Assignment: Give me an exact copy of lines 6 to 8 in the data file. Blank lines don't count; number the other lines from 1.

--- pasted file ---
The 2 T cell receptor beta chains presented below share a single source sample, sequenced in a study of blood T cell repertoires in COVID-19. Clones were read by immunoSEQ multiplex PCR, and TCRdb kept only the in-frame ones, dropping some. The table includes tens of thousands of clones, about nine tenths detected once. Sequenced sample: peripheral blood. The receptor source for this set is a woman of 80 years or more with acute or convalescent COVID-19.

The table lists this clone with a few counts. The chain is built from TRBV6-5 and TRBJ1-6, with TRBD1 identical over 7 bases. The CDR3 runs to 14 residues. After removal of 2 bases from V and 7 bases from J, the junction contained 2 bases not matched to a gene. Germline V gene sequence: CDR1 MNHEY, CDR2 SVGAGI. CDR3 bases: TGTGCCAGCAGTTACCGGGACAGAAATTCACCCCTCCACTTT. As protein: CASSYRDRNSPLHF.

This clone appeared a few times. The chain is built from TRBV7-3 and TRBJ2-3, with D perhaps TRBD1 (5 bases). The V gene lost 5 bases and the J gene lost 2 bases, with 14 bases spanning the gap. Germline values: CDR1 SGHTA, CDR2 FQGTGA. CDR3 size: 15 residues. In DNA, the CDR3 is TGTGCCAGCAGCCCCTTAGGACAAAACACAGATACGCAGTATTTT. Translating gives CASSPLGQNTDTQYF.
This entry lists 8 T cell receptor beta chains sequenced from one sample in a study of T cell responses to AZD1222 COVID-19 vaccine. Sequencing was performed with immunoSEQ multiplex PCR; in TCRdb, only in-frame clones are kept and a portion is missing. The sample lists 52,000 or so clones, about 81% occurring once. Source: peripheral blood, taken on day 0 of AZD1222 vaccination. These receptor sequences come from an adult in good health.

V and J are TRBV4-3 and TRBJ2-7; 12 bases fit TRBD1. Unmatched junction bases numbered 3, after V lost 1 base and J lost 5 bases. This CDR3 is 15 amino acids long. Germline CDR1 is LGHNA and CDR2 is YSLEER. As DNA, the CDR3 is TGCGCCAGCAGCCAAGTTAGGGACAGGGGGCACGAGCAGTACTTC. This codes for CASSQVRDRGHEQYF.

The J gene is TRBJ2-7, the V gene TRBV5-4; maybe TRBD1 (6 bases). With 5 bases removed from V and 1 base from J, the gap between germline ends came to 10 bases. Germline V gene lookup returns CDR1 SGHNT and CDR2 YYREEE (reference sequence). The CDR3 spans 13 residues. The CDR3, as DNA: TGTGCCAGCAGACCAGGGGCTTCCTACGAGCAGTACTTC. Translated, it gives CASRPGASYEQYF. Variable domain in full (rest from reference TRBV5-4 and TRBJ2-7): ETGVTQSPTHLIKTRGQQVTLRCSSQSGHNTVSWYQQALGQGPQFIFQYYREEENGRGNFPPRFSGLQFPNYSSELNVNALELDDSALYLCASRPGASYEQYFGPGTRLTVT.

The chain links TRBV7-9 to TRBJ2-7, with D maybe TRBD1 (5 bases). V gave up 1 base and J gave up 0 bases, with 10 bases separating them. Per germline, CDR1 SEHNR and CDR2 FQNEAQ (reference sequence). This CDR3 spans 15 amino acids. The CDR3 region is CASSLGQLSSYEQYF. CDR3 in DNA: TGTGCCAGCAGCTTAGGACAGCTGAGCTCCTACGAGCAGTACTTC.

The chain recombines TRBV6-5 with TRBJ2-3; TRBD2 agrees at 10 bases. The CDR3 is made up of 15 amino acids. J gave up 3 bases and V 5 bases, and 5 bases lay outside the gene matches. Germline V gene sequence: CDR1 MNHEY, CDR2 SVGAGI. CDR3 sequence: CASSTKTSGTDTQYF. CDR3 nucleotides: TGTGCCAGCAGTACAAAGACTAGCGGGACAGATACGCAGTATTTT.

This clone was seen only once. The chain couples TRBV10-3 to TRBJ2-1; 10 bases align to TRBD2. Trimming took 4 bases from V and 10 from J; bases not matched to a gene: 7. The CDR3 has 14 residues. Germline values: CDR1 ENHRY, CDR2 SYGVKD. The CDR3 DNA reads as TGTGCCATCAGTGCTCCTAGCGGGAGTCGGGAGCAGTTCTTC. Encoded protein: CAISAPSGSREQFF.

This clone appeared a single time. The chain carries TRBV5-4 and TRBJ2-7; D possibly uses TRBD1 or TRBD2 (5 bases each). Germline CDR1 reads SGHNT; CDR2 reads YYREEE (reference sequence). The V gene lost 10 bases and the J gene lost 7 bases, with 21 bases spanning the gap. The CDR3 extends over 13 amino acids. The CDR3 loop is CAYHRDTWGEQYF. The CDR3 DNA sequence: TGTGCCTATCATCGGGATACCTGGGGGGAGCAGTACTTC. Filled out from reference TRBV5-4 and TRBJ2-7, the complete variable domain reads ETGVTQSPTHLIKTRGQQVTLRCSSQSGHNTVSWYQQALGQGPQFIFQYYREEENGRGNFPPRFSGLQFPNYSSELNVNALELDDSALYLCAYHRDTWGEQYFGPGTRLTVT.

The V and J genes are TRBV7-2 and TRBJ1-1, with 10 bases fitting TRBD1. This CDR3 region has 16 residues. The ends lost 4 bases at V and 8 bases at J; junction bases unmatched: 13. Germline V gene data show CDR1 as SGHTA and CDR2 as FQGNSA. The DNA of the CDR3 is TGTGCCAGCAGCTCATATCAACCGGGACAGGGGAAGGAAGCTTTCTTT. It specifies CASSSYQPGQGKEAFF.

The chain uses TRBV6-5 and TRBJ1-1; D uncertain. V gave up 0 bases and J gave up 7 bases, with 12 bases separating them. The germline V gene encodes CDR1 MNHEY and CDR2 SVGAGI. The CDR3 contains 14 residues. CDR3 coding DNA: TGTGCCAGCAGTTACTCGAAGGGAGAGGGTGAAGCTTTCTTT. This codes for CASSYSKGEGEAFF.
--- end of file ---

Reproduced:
The J gene is TRBJ2-7, the V gene TRBV5-4; maybe TRBD1 (6 bases). With 5 bases removed from V and 1 base from J, the gap between germline ends came to 10 bases. Germline V gene lookup returns CDR1 SGHNT and CDR2 YYREEE (reference sequence). The CDR3 spans 13 residues. The CDR3, as DNA: TGTGCCAGCAGACCAGGGGCTTCCTACGAGCAGTACTTC. Translated, it gives CASRPGASYEQYF. Variable domain in full (rest from reference TRBV5-4 and TRBJ2-7): ETGVTQSPTHLIKTRGQQVTLRCSSQSGHNTVSWYQQALGQGPQFIFQYYREEENGRGNFPPRFSGLQFPNYSSELNVNALELDDSALYLCASRPGASYEQYFGPGTRLTVT.

The chain links TRBV7-9 to TRBJ2-7, with D maybe TRBD1 (5 bases). V gave up 1 base and J gave up 0 bases, with 10 bases separating them. Per germline, CDR1 SEHNR and CDR2 FQNEAQ (reference sequence). This CDR3 spans 15 amino acids. The CDR3 region is CASSLGQLSSYEQYF. CDR3 in DNA: TGTGCCAGCAGCTTAGGACAGCTGAGCTCCTACGAGCAGTACTTC.

The chain recombines TRBV6-5 with TRBJ2-3; TRBD2 agrees at 10 bases. The CDR3 is made up of 15 amino acids. J gave up 3 bases and V 5 bases, and 5 bases lay outside the gene matches. Germline V gene sequence: CDR1 MNHEY, CDR2 SVGAGI. CDR3 sequence: CASSTKTSGTDTQYF. CDR3 nucleotides: TGTGCCAGCAGTACAAAGACTAGCGGGACAGATACGCAGTATTTT.